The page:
Of course, the savings from fixing these three problems are small relative to a $2 billion budget. For larger savings one must turn to the chief recommendation by the LAO, also cited by the Pew report, and that is the contracting out of health services to external providers. Freeing correctional health services delivery from total government control provides tremendous flexibility in addressing poor service delivery. Patients in California prisons have been subjected to substandard health care for years while the government tries to deny that there is a problem at all. In the current system, CDCR cannot be “fired” from providing services.

Pew cited three strategies states have taken: contracting with a state university system, implementing capitated contracts, and public-private partnerships (PPPs). Pew discussed California’s capitated contract beginning in 2011 with Health Net Federal Services to provide access to a network of medical specialists. The amount CDCR can pay external health providers is capped at an amount “ranging from 110 percent to 130 percent of Medicare rates,” according to Pew. According to the report, this move has saved $24 million per year due to the contract as California no longer has to pay as much for multiple, independent contracts with specialists to pay for services.

The alternative options, contracting with university systems or private providers to provide all health services, were considered by the LAO in the context of states that have actually engaged in such contracting. Cited as examples were Texas, which contracts with the state university system, and Kansas, which has contracted with private providers for decades. While both states experienced savings, the LAO ultimately determined that contracting with university systems yield lower savings and have less flexibility than contracting with private providers. Having a government agency contract with another government agency may lead to excessive bureauracy and stiffled innovation relative to what could be achieved in a PPP.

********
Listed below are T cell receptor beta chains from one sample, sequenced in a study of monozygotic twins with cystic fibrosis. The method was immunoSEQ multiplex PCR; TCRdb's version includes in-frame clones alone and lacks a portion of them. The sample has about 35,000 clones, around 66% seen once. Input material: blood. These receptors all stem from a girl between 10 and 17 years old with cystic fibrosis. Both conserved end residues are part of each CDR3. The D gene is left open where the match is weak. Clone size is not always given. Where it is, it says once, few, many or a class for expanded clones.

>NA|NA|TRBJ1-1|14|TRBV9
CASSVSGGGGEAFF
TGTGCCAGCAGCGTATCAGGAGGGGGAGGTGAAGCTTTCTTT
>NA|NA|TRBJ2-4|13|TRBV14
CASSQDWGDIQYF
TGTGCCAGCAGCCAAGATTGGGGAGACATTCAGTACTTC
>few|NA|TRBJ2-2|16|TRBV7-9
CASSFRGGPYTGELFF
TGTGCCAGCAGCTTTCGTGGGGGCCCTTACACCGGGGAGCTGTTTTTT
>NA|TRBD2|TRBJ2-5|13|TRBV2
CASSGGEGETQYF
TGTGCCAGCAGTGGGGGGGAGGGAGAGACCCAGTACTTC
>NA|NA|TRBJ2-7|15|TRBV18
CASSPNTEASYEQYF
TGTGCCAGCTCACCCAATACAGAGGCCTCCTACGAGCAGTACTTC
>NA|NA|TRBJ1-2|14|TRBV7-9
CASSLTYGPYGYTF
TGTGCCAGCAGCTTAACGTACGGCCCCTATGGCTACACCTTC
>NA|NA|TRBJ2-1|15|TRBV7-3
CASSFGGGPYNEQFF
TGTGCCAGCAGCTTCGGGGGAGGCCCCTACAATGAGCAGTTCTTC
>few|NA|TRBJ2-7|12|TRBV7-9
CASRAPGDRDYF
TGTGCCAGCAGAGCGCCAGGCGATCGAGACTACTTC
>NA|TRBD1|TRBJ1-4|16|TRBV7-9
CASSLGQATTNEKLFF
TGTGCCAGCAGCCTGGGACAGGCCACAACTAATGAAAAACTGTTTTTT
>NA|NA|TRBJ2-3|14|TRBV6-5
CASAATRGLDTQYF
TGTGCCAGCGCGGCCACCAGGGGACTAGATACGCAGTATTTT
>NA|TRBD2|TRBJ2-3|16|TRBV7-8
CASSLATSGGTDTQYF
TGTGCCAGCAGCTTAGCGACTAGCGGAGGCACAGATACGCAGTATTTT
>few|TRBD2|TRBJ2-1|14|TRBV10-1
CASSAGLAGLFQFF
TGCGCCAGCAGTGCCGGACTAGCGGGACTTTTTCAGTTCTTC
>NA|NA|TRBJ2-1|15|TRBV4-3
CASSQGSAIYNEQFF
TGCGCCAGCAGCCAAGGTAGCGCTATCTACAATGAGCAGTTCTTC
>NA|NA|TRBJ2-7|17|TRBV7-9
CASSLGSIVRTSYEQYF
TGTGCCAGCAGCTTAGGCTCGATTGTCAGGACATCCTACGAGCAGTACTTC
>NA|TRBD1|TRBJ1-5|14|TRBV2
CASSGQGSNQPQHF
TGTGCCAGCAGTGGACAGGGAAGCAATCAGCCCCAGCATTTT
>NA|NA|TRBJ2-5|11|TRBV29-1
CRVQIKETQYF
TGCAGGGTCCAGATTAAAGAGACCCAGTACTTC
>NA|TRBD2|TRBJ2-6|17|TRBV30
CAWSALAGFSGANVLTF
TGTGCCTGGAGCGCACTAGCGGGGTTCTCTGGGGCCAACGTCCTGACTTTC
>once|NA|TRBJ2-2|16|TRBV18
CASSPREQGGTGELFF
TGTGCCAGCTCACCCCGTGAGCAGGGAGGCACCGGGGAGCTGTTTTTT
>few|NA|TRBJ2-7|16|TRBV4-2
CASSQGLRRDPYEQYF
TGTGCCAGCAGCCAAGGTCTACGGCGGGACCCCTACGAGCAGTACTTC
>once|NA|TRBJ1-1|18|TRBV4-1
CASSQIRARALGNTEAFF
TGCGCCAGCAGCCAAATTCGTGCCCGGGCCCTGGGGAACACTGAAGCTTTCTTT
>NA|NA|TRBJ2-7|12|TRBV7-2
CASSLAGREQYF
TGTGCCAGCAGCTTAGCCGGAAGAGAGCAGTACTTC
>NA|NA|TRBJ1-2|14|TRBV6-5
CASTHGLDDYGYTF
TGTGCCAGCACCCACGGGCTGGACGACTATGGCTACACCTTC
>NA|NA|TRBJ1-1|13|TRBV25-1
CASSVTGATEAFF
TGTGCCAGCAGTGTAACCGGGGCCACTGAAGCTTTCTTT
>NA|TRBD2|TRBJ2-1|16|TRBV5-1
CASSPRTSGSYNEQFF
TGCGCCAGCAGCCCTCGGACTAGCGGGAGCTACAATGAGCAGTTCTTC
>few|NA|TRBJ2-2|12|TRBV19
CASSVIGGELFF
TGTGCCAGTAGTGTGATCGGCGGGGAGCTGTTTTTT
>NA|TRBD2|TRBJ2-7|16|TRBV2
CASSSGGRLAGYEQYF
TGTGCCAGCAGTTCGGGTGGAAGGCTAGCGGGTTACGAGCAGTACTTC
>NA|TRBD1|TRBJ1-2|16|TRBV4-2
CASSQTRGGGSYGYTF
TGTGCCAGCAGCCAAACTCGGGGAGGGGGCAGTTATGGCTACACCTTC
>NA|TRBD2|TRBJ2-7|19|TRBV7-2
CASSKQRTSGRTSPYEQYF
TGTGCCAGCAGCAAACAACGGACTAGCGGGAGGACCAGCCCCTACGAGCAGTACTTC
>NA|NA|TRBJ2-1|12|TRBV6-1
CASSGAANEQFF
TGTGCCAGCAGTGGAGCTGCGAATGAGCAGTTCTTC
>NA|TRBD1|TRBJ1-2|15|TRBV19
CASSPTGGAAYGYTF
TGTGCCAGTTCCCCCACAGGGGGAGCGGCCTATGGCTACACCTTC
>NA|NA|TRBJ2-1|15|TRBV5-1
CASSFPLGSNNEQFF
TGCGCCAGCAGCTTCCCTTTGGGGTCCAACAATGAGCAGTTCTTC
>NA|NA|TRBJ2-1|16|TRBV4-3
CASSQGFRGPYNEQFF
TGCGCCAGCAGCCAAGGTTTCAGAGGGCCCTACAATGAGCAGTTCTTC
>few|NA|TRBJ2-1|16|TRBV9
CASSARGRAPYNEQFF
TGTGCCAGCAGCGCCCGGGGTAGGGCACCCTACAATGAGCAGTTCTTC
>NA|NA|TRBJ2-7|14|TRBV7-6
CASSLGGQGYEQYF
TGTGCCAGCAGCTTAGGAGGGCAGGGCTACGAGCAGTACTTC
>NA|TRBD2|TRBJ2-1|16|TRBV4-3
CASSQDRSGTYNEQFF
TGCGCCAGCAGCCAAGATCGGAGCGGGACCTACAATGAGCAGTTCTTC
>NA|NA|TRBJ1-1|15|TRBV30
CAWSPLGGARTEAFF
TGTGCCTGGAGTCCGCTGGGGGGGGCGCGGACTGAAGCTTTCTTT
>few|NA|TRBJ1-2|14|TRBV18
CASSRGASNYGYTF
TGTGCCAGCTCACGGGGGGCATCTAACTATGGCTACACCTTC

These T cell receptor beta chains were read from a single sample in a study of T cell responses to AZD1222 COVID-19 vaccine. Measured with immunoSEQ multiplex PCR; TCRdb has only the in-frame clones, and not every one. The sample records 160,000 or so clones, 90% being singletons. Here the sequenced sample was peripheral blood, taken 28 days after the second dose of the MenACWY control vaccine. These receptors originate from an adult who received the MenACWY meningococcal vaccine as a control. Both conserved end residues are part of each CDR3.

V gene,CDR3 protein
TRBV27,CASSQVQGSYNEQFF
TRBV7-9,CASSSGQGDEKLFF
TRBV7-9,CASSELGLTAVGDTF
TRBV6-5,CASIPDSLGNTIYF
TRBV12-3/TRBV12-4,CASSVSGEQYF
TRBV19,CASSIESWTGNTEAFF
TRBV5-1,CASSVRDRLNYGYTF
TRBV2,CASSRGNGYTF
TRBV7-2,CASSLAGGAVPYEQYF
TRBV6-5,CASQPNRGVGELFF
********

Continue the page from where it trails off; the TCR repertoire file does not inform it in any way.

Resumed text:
PPPs have been successfully utilized in controlling costs and streamlining stagnant correctional health systems across the country, including in California county jails. The most recent was Santa Cruz County in 2012, which decided to outsource jail medical services to a private health provider. A major selling point for this was estimated savings of $1.5 million per year.

In PPPs, if a private provider fails to live up to expectations set forth in the contract, the entire health system can be effectively replaced with a new one. Far from being merely an abstract possibility, Stanislaus County recently did just this, replacing the company it contracted with for 20 years with another after deciding another company could do a better job.

This knowledge is part of what prompted the LAO to recommend that California consider launching pilot programs contracting out health services with outside providers. While the LAOs ideas have so far fallen on deaf ears in Sacramento, this kind of reform is sorely needed in California’s prison system. Of course, this may be a long shot considering California’s inability to get anything right in addressing the state’s prison crisis.